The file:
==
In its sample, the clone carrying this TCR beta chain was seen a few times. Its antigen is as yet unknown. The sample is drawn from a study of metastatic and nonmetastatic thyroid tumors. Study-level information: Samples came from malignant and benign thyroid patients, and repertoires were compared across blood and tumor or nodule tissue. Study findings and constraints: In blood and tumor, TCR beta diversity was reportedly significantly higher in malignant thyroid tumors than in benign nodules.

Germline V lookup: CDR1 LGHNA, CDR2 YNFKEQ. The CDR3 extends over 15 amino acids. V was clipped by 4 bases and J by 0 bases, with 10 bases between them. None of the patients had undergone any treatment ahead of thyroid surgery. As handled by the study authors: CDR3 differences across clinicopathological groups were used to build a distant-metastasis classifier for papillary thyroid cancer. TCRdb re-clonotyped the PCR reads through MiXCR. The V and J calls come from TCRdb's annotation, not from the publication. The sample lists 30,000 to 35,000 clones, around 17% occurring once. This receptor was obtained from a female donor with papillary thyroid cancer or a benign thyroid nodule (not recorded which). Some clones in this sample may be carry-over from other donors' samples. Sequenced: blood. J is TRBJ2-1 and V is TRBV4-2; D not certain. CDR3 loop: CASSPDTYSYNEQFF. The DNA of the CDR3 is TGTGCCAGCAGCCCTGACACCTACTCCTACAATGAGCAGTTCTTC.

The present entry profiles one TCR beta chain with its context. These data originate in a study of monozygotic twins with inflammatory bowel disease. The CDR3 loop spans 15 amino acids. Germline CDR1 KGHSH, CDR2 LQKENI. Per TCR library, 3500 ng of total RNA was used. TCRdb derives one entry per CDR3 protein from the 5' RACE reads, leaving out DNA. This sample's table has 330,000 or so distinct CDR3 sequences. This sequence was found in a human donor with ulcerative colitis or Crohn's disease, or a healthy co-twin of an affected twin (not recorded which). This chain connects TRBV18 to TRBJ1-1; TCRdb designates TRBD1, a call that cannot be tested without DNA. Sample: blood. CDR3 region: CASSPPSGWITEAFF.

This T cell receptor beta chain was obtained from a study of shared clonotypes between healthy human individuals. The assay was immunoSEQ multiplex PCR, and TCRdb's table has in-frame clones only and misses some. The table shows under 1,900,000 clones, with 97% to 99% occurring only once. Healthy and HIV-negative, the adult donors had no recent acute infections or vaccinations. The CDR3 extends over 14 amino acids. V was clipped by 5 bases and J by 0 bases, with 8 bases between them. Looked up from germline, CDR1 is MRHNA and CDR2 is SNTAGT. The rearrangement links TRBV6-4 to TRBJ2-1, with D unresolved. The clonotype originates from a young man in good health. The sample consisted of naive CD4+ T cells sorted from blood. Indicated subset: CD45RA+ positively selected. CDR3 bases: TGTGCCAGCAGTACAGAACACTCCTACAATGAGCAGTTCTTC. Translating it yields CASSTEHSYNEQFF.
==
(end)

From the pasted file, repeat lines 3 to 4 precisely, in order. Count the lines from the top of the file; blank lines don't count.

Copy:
The present entry profiles one TCR beta chain with its context. These data originate in a study of monozygotic twins with inflammatory bowel disease. The CDR3 loop spans 15 amino acids. Germline CDR1 KGHSH, CDR2 LQKENI. Per TCR library, 3500 ng of total RNA was used. TCRdb derives one entry per CDR3 protein from the 5' RACE reads, leaving out DNA. This sample's table has 330,000 or so distinct CDR3 sequences. This sequence was found in a human donor with ulcerative colitis or Crohn's disease, or a healthy co-twin of an affected twin (not recorded which). This chain connects TRBV18 to TRBJ1-1; TCRdb designates TRBD1, a call that cannot be tested without DNA. Sample: blood. CDR3 region: CASSPPSGWITEAFF.

This T cell receptor beta chain was obtained from a study of shared clonotypes between healthy human individuals. The assay was immunoSEQ multiplex PCR, and TCRdb's table has in-frame clones only and misses some. The table shows under 1,900,000 clones, with 97% to 99% occurring only once. Healthy and HIV-negative, the adult donors had no recent acute infections or vaccinations. The CDR3 extends over 14 amino acids. V was clipped by 5 bases and J by 0 bases, with 8 bases between them. Looked up from germline, CDR1 is MRHNA and CDR2 is SNTAGT. The rearrangement links TRBV6-4 to TRBJ2-1, with D unresolved. The clonotype originates from a young man in good health. The sample consisted of naive CD4+ T cells sorted from blood. Indicated subset: CD45RA+ positively selected. CDR3 bases: TGTGCCAGCAGTACAGAACACTCCTACAATGAGCAGTTCTTC. Translating it yields CASSTEHSYNEQFF.